Best and Worst Interview Moments

Have you ever opened your mouth and then thought, “Did I just say that?  I’m an idiot.”  I hope those moments don’t occur too often for you.  With any luck, reading my humiliating responses will give you an indication of what not to say during an interview.  I will also share some ingenious responses that I’ve used in order to provide some positive examples and to make myself feel a little bit better after revealing the embarrassing stories.

Abysmal Moment #1 – “Oh, you’ve read that book?”

Having had ten or so interviews in my life, I was prepared for any question.  Or so I thought.  One of the interviewers asked me what my favourite movie was and I replied, “Harry Potter,” and gave her an explanation of how the movie’s themes would relate to my work.  Right after, she asked me, “What is your favourite book?”  Well, I couldn’t use Harry Potter again.  So I thought, “Uhh… I should pick something smart-sounding!  A book from my IB syllabus would work!  The House of Bernarda Alba?  No… Waiting for Godot?  Gosh, no.”  And then it comes to me!  “The Glass Menagerie.”  Right after I said that, I realized that I don’t remember anything about it.  Excited by the possibility of bluffing my way through this, I ask the interviewer, “Have you seen the play?”  To my horror, she responds, “Yes, it was very interesting.”  I made some stuff up about The Glass Menagerie anyway.  After the interview I looked up the play on Sparknotes to realize that my response actually had merit.  Nonetheless, this question totally destroyed my confidence.

Abysmal Moment #2 – “Oui, je peux parler en francais.”

One of the requirements for a federal job is being bilingual.  I took French in high school.  Also, at that instance I have lived in Montreal for a year and I practiced French on a regular basis… not.  Anyway, on the application I’ve indicated that I was bilingual.  During the interview, I glide through the first few questions.  Then, the interviewer asks, “Can we continue the remainder of the interview in French?”  Uhh… “Oui.”  Then the interviewer goes, “Blah blah blah.”  En francais.  I catch the word, “motiver.”  I realize she must have asked me what has motivated me to apply for this job.  While I usually give responses that are at least five sentences long, I was only able to compile one sentence in French.  The interview ended right there.  I was pretty disappointed with myself after that.  As a result, I took French at McGill my second year after which I was able to come up with three sentences per French question during interviews.  I will be taking French again this year with the goal of reaching my English equivalent of five sentences.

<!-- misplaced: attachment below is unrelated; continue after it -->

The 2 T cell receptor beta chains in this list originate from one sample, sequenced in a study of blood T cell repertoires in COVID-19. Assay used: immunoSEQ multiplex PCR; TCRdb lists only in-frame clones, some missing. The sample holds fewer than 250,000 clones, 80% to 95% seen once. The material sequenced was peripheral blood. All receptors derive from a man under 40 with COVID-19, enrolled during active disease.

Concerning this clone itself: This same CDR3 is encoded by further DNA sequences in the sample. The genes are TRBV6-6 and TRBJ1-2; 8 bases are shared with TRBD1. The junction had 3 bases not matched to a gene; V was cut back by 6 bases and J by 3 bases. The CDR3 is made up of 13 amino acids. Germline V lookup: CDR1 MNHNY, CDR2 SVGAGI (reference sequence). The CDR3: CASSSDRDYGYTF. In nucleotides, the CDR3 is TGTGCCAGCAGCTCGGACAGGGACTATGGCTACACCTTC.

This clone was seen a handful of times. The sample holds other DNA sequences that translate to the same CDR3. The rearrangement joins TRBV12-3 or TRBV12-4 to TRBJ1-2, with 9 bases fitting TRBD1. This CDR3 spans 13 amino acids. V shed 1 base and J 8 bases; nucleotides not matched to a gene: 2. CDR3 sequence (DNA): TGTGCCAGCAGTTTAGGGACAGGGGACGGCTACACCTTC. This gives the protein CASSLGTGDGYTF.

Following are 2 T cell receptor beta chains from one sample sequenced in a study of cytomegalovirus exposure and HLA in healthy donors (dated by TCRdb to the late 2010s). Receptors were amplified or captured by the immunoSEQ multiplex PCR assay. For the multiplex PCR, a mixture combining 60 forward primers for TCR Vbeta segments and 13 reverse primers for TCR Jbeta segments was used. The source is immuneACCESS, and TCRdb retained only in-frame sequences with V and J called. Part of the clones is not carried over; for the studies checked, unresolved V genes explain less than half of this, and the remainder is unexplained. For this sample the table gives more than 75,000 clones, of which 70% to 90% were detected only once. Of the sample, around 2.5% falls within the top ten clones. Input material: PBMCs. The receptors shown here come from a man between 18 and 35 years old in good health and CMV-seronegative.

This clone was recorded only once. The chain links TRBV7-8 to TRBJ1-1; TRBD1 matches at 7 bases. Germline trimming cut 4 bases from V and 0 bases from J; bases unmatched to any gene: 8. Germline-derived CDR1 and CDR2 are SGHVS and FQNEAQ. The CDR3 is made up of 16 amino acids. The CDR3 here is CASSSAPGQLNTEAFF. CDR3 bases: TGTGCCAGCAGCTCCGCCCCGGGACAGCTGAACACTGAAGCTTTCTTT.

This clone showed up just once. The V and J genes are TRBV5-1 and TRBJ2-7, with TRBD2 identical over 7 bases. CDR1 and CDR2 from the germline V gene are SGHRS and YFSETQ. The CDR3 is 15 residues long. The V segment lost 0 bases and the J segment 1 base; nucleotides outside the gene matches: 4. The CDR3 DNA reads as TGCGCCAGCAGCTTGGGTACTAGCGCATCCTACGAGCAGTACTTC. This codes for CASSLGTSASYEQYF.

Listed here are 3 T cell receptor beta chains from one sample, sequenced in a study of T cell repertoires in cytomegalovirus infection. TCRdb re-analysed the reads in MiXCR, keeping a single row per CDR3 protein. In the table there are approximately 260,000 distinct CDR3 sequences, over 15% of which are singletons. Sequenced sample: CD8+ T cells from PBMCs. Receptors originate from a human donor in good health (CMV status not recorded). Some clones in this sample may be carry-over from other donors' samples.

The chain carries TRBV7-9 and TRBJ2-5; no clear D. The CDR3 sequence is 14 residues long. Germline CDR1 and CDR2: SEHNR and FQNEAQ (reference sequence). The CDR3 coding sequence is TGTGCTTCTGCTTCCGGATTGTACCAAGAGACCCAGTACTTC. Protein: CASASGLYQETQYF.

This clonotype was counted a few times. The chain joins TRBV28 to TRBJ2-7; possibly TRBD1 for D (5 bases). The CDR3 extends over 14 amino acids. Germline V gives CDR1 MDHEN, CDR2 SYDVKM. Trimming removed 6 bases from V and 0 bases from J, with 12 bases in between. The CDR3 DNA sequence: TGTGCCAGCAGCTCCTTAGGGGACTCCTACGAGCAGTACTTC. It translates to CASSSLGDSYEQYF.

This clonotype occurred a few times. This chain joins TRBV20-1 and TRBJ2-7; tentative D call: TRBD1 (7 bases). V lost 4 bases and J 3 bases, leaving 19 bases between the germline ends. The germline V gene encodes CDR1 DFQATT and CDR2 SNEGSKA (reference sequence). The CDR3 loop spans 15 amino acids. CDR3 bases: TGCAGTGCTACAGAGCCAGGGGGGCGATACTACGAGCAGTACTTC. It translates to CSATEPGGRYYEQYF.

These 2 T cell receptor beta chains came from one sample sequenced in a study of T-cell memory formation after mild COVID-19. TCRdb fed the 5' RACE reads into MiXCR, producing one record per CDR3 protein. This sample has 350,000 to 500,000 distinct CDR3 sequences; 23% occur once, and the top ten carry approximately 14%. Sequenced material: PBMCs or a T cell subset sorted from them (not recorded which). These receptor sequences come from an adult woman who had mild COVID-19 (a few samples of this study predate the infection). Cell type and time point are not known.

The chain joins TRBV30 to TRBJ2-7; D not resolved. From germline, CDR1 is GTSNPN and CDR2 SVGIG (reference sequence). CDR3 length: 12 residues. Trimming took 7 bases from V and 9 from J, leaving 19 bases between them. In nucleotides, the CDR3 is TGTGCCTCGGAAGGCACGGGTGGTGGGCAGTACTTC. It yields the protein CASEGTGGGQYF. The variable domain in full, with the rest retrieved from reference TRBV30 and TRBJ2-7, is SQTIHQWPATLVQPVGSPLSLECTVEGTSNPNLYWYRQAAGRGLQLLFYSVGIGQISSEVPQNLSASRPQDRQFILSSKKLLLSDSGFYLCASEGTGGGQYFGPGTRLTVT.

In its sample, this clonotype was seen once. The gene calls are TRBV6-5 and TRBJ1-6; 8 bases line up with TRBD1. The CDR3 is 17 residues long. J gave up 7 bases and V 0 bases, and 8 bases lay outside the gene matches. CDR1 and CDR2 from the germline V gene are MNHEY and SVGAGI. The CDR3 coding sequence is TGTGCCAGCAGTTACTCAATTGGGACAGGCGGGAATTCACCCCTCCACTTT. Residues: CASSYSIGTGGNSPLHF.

Ingenious Moment #1 – “I have never broken the law.”

One of my interviews contained very original questions.  There were only four of them but the interview lasted an hour.  One of the questions was, “Tell us about a time when you had to break a law for a good reason.”  Immediately, I said, “Well, that one time I jay-walked…”  Just kidding.  I needed a moment to think.  Then, I asked for clarification, “Does it have to be the law?  Can I describe a time when I broke a rule for a good reason?”  Fortunately, the interviewers said yes.  I proceeded to analyze the time when I was a leader at day camp and broke the “be quiet” rule on the bus to sing with the kids.  I got the job in the end.

Ingenious Moment #2 – “I go to McGill.”

One of my interviews was particularly easy.  The first question was, “Tell me a little bit about yourself.”  I commence by saying, “I study blah blah blah at McGill University.”  Then, the interviewer says, “Oh, students from McGill are very hard working.  So, which project would you like to work on?  You can do blah blah or blah.”  That’s it?  Yes.

From this blog, I hope you take away the following points: talk about things you actually know about, do not over exaggerate your abilities, ask clarifying questions, and tell them you go to McGill University.

Cheers,
Kateryna

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